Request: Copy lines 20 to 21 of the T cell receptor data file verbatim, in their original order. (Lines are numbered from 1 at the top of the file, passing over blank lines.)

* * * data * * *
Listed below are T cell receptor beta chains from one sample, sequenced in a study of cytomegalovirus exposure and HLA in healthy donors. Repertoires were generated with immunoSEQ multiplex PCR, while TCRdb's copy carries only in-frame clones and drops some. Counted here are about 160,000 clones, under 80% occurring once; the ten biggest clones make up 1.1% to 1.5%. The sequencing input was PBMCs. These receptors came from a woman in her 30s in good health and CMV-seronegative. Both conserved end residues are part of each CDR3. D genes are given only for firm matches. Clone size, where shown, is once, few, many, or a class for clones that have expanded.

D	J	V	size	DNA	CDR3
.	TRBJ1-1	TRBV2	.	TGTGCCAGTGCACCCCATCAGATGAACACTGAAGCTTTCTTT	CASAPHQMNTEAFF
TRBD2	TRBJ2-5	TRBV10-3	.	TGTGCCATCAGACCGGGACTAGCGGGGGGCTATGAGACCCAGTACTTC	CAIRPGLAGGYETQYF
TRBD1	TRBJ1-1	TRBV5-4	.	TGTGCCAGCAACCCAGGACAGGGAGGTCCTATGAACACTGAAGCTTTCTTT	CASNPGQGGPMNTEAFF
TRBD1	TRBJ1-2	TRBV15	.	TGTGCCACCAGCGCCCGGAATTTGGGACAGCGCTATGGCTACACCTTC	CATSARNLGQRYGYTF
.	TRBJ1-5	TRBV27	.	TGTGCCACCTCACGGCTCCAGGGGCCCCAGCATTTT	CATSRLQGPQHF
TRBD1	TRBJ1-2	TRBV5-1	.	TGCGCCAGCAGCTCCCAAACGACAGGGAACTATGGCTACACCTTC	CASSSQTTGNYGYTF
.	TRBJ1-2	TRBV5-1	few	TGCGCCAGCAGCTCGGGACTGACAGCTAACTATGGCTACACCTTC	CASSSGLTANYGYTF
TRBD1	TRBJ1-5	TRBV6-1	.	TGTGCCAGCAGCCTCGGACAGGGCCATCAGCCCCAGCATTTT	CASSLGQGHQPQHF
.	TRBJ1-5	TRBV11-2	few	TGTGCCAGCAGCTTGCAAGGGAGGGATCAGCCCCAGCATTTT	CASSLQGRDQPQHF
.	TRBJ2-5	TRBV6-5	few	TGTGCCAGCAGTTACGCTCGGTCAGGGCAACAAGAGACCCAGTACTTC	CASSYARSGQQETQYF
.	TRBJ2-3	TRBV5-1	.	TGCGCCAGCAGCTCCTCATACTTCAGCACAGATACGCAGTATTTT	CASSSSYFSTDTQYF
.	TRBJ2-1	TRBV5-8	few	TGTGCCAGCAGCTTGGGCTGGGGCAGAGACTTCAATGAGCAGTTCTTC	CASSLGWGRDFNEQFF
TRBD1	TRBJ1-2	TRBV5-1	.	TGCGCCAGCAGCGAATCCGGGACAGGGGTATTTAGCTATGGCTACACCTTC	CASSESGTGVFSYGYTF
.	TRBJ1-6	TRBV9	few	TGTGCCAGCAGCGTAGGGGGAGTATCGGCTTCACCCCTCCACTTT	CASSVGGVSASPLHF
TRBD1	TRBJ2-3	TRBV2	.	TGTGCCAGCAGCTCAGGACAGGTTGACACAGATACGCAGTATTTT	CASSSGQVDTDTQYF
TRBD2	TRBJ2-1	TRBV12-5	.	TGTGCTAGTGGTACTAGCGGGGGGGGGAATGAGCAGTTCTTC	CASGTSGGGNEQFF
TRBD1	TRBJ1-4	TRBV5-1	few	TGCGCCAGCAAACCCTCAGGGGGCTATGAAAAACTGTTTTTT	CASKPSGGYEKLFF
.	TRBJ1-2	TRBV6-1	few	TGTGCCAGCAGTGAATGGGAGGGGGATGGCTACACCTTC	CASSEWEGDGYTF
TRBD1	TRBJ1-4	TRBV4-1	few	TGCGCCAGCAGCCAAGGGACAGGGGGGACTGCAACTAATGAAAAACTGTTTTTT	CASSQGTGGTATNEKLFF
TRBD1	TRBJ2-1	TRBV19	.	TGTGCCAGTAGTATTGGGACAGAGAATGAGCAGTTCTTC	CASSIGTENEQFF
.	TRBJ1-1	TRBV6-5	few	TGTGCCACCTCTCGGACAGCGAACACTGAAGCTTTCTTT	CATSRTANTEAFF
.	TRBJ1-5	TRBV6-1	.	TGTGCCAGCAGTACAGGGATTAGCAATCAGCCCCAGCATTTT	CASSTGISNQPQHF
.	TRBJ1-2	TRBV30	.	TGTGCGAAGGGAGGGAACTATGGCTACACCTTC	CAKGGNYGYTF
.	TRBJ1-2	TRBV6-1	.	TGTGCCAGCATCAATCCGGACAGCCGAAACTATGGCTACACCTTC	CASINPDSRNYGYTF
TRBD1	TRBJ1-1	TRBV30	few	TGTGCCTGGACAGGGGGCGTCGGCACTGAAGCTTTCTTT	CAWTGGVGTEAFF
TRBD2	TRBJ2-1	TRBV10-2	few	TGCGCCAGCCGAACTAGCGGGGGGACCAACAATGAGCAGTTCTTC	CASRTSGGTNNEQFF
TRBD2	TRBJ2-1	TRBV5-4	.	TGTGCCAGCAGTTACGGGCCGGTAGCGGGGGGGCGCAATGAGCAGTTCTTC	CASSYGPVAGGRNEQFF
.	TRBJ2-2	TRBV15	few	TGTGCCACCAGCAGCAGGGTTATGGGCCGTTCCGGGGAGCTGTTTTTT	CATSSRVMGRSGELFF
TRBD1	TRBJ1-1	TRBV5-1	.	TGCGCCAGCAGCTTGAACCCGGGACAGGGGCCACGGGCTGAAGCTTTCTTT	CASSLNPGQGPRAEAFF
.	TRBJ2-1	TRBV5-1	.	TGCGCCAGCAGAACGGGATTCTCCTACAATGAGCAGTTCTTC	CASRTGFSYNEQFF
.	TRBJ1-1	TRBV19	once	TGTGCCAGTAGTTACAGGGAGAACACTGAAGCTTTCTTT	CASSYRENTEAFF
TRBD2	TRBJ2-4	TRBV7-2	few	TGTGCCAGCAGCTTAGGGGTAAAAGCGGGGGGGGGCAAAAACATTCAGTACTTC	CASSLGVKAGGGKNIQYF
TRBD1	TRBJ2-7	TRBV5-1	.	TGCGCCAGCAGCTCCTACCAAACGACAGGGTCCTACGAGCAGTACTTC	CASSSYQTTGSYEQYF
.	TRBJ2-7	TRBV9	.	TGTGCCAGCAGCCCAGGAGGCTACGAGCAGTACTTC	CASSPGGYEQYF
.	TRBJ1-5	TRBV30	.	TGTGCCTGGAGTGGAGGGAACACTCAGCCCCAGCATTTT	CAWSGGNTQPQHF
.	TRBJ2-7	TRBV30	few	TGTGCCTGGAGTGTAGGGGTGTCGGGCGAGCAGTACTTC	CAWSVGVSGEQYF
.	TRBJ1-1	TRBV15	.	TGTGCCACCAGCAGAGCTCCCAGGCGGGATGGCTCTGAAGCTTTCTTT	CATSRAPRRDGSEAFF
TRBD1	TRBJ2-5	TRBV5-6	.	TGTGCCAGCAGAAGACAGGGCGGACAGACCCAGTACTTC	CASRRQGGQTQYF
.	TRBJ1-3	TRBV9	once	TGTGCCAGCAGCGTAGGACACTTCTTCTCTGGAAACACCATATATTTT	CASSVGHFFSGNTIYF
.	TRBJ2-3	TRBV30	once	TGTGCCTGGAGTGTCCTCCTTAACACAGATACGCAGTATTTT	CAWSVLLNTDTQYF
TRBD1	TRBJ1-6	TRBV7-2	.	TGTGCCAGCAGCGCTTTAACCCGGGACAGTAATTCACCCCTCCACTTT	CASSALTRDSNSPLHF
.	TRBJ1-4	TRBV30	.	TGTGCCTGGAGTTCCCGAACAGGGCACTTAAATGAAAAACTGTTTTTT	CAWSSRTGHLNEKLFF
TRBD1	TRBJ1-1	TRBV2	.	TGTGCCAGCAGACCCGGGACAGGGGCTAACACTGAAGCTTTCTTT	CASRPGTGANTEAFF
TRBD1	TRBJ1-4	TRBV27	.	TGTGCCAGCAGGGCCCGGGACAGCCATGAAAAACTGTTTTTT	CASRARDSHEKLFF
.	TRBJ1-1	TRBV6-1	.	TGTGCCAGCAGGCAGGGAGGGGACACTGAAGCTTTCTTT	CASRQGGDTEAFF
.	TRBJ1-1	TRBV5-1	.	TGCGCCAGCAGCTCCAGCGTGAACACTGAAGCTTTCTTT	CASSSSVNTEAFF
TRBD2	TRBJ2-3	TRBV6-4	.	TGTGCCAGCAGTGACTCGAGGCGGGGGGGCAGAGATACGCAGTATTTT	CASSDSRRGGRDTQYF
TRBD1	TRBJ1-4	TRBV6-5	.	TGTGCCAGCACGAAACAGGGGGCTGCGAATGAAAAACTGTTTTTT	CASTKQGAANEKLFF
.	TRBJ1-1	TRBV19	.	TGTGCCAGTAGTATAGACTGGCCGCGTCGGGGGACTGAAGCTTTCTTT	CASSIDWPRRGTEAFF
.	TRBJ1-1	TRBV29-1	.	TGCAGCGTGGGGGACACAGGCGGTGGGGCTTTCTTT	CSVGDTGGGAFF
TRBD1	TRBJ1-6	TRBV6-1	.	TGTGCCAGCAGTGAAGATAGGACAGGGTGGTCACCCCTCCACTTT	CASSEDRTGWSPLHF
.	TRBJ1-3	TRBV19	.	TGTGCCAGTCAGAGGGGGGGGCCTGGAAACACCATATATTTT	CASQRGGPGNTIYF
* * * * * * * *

.	TRBJ1-2	TRBV6-1	few	TGTGCCAGCAGTGAATGGGAGGGGGATGGCTACACCTTC	CASSEWEGDGYTF
TRBD1	TRBJ1-4	TRBV4-1	few	TGCGCCAGCAGCCAAGGGACAGGGGGGACTGCAACTAATGAAAAACTGTTTTTT	CASSQGTGGTATNEKLFF